The Gypsy problem: is there any solution?

On Sunday evening, 15th of April, 15-years old Peter walked through Czech town Břeclav, when three men asked him for a cigarette. The boy refused and consequently was brutally beaten by men, later identified as gipsies. As a result of his injuries, one of his kidneys had to be removed and his liver was damaged.

Three years before similar situation happened in the Vítkov village, however with reverse sites. Four young radicals threw Molotov cocktails into the house habited by Roma family. The house was immediately burnt down and two-years old girl Natália sustained serious injuries.

Both incidents caused wave of protests and disillusion in the inflicted countries.  Friends of the assaulted boy from Břeclav wanted to organize a demonstration in his support criticizing the Romani community. Meanwhile the cabinet discussed the issue of racism and far-right extremism. Violent incidents like this are regularly spreading hate through countries of Middle and Eastern Europe and worries rise about the estimated 800,000 Romanies in both parts of the former Czechoslovakia.

In 1997 the European Union excluded Slovakia from the first wave of would-be members because it was not “democratic” enough. The biggest problem were minority rights. Over 20 years from then on,  problems remain in Slovakia, as well as Czech republic, Hungary, Romania and others.

People concerned about these questions are divided, one group share liberal point of view calling for tolerance and integration and others promoting radical extremism.  To achieve satisfying compromise seems to be more than hard, if not impossible quest. While people argue how to deal with spreading hate on both sides, gypsies have to face discrimination and segregation from other people.  Romani children are often sent into special schools regardless their mental abilities and their parents are under special conditions when asking for unemployment benefits and family benefits. These common phenomenas cause bigger marginalization and ghettoization . Magic circle is becoming stronger and stronger.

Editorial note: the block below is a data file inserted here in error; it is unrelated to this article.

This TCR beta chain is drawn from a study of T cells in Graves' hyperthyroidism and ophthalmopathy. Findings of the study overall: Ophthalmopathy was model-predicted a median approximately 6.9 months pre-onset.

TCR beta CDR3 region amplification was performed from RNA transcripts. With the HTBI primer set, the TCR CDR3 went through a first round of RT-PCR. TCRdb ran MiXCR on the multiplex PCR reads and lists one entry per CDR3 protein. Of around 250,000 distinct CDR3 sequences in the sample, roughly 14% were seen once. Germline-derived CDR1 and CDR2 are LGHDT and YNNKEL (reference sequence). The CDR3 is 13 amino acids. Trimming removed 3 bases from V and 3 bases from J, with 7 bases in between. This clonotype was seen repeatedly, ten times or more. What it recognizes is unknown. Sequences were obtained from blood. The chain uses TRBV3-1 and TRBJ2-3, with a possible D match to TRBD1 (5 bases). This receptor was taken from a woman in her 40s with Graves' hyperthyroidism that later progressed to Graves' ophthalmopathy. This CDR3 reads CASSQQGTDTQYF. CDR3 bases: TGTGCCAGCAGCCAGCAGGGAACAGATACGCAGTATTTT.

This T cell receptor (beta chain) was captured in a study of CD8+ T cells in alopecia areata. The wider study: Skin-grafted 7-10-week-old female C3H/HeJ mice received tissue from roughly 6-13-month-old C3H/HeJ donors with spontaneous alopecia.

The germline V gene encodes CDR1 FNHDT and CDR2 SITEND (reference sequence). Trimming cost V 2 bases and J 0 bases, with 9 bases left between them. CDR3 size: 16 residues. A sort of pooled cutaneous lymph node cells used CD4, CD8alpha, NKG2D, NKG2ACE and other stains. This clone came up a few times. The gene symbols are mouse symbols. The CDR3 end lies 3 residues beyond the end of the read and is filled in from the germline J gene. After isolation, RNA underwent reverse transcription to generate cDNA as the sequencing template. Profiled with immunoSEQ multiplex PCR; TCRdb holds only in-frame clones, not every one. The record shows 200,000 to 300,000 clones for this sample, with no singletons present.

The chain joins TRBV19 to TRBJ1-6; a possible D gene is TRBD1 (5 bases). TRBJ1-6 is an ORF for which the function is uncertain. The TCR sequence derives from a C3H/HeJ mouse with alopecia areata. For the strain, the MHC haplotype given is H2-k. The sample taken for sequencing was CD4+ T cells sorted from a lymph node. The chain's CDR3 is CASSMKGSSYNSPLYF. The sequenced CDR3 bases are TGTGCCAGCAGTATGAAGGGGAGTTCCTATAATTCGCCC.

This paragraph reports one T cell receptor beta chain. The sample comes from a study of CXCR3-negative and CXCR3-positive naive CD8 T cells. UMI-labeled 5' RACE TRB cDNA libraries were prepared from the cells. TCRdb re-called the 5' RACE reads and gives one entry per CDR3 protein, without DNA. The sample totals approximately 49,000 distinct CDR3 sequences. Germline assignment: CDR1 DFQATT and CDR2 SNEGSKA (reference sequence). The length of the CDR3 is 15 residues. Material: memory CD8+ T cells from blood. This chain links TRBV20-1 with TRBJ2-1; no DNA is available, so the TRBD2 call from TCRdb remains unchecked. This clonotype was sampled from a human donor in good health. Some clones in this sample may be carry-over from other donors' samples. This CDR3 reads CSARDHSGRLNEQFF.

The fact is that nobody can expect quick solution. Only strength and patience is needed to reach acceptable outcome. The difference in culture, way of life and social background has to be taken into account, so that we can find right way. The solution always exists.

One comment

  • David

    Eventually, it turned out that the boy had made the whole story up, covering the fact that he had fallen down the stairs, which was in his opinion too embarassing to admit…
    so in this case, the gipsies are not to be blamed. However, in all other cases, they seem to be the troublemakers, not wanting either to work or to obey the rules of the Czech society.
    BTW this is the only correct version: The Czech Republic, spelled with definite article and both capital letters

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